JACKSON, NH - Two words that surface when people talk about Nancy Bornhofft are "gracious" and "indomitable." Nancy Lowe Bornhofft, 97, of Jackson, N.H., and Gloucester, Mass., was born in 1921 in Belmont, Mass., and passed away in her Annisquam home on February 1, 2018, just days after celebrating her 97th birthday with her family. An educator and community leader, she lived fully and independently her entire life.
Nancy was renowned for her elegant, yet robust swimming in the cold waters of Annisquam, as well as her enthusiastic skiing on the slopes and trails near Jackson, N.H. At the age of 95, she still swam her route through the eelgrass at Lighthouse Beach.
Aside from her family, husband of 41 years, three children, seven grandchildren and five great-grand children, Nancy's fondest love was her time as pianist and board member for the Annisquam Village Players. Her greatest passion was evidenced in more than three decades of active work for the American Cancer Society (ACS) in New Hampshire.
Nancy was the daughter of John William and Hazel (Roberge) Lowe. She attended Belmont High School, Class of 1938, where she met her life love, Henry ("Hank," "Bud") J. Bornhofft, Jr. She graduated from Smith College in 1942.
Nancy spent her early summers sailing competitively and working in programs for children suffering the cardiac effects of rheumatic fever. Throughout her teenage years she dedicated herself to the piano. Nancy performed solo recitals in front of packed audiences at the Belmont Women's Club and became an accomplished pianist at a young age. Following WWII, Nancy dedicated herself to raising her children, but also caring for Bud, a decorated veteran, who had been critically wounded in Germany.
Nancy and Bud lived in Dedham, Mass., for 32 years, where she taught piano in their home and music at Milton Academy. She participated in a leadership role in the League of Women Voters, PTA and the New England Piano Teachers' Association. While maintaining her own career, her intellectual interests and her volunteer pursuits, Nancy was well known in the candy industry as a faithful supporter of her husband's career and the national organizations in which he was a leader. In 1961, Nancy and Bud welcomed German exchange student, Klaus Nathusius, into their family. This began a lifelong friendship that has carried on for multiple generations.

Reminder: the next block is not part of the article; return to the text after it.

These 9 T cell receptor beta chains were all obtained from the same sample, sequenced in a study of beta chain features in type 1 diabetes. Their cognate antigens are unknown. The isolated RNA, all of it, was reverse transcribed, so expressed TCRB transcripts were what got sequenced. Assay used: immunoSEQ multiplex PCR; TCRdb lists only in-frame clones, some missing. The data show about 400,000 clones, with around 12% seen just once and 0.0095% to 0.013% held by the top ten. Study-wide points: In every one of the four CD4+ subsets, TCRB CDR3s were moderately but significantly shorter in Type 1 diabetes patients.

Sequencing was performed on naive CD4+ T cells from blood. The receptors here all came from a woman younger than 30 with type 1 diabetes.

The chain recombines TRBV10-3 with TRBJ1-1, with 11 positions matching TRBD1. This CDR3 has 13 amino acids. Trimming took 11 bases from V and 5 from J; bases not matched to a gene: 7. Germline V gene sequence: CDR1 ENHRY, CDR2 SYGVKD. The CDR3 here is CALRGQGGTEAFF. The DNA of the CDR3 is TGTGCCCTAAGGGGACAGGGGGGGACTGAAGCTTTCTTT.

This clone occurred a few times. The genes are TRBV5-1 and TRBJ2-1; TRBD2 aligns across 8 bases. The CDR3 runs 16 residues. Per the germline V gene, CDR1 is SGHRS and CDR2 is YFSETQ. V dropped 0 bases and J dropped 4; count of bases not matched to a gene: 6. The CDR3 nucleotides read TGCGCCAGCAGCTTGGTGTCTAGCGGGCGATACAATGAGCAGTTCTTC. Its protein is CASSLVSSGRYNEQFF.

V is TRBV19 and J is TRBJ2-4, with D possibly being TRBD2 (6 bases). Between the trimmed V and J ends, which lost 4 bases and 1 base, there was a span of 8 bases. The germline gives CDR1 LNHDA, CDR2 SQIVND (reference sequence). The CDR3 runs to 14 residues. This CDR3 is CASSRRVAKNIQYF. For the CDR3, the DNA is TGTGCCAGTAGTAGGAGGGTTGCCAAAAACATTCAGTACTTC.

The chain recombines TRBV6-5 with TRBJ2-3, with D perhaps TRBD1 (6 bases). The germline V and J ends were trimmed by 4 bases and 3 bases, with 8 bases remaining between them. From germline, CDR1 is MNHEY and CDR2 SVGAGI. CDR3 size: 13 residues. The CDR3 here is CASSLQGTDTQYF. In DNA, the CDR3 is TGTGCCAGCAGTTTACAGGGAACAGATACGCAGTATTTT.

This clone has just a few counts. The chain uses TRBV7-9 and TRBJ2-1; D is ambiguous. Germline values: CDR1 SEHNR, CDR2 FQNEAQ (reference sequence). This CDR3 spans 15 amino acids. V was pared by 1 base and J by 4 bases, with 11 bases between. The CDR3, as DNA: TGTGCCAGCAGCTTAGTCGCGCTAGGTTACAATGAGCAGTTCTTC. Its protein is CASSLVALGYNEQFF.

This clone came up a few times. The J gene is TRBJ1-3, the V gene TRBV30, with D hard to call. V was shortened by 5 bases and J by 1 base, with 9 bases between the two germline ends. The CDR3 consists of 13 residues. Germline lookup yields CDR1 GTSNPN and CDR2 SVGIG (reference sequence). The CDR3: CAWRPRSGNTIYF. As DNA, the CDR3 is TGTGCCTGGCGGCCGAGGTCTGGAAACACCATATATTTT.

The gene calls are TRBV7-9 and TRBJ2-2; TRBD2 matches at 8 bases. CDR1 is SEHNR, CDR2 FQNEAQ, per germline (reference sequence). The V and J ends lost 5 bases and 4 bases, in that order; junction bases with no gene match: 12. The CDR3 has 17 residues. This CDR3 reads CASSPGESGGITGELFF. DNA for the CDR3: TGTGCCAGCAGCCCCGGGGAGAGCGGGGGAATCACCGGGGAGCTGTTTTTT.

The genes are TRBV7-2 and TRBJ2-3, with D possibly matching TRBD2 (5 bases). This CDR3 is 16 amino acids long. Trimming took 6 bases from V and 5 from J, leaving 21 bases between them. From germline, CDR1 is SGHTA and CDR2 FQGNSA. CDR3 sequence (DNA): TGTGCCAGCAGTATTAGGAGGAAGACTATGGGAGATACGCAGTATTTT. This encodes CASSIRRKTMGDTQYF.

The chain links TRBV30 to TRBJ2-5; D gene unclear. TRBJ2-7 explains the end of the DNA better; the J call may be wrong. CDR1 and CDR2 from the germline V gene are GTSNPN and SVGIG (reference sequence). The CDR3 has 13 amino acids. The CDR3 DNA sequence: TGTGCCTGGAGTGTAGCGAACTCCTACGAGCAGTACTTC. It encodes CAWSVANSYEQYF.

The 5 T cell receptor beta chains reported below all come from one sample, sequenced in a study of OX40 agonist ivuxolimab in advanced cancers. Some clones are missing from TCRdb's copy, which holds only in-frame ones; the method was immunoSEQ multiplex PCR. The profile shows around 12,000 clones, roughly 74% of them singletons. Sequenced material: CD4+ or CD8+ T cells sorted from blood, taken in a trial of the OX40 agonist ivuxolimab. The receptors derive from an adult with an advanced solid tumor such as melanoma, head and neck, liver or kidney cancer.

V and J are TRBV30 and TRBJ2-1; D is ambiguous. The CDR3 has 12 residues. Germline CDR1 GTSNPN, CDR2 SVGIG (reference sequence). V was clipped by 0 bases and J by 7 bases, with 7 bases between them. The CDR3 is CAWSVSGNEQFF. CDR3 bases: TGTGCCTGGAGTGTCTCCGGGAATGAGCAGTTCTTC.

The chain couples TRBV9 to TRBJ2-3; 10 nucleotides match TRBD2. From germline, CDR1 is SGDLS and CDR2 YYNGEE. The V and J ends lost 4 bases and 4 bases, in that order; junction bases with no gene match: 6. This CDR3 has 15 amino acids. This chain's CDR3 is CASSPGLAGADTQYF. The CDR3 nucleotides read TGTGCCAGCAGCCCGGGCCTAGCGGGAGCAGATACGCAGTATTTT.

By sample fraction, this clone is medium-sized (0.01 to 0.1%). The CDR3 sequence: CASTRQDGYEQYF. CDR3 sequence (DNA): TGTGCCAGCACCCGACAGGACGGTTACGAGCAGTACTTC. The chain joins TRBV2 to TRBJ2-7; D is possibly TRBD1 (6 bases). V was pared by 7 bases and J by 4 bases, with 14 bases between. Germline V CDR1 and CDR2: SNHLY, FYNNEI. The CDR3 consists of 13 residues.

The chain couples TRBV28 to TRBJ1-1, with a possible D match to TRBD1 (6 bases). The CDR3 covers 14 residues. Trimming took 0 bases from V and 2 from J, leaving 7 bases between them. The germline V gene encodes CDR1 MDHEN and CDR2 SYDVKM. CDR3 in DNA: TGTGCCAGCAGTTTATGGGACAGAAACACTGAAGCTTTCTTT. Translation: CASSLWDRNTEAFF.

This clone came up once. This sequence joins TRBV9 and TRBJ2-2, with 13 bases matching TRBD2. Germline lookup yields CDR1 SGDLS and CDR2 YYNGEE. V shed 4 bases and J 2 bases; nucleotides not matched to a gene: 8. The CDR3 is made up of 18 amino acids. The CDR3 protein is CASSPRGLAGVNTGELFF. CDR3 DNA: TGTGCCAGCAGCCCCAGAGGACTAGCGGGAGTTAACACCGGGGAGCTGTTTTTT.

Nancy retired to Jackson, N.H. She was proud to call herself a "silver streaker" on the slopes, but she was also passionate about her involvement with the American Cancer Society, the Appalachian Mountain Club and the Mountain Top Music Center.
Known in the Mt. Washington Valley as "Mrs. ACS," Nancy worked tirelessly to promote comprehensive school health educations programs across the state. In 2006, Nancy received the prestigious St. George National Award for her significant impact on the strategic goals and mission-driven programs of the American Cancer Society.
Nancy made a toast to her family on her 97th birthday and said that she was looking forward to the arrival of two more great-grandchildren in the spring, as well as a summer visit from members of her treasured, adopted German family.
Nancy is survived by her sister, Hazel Lowe vonRosenvinge; her children, Henry J Bornhofft III, (children, Henry J. "Jamie" IV, Elizabeth "Betsy" Lamitina and Emily Merrill); J. Eric Bornhofft, (children, Brooks and Eric); Lisbeth Bornhofft and husband, Charles L Moore, Jr., (children Amber Moore and Lindsey Moore); and five (plus two on-the-way) great-grandchildren.
Nancy was predeceased by her husband, Henry J Bornhofft, Jr.; her sister, Constance Lowe Hale; and her brother, John Lincoln Lowe.
A memorial service will be held on Saturday, May 19, at 11 a.m. at the Annisquam Village Church.
Memorial contributions can be made on behalf of Nancy to American Cancer Society online at https://www.cancer.org or by mail at
P.O. Box 22478, Oklahoma City, OK 73123; or Annisquam Village Church, 820 Washington Street, Gloucester MA 01930.
For online condolences and register book, please visit www.pikenewhall.com.
Published on February 18, 2018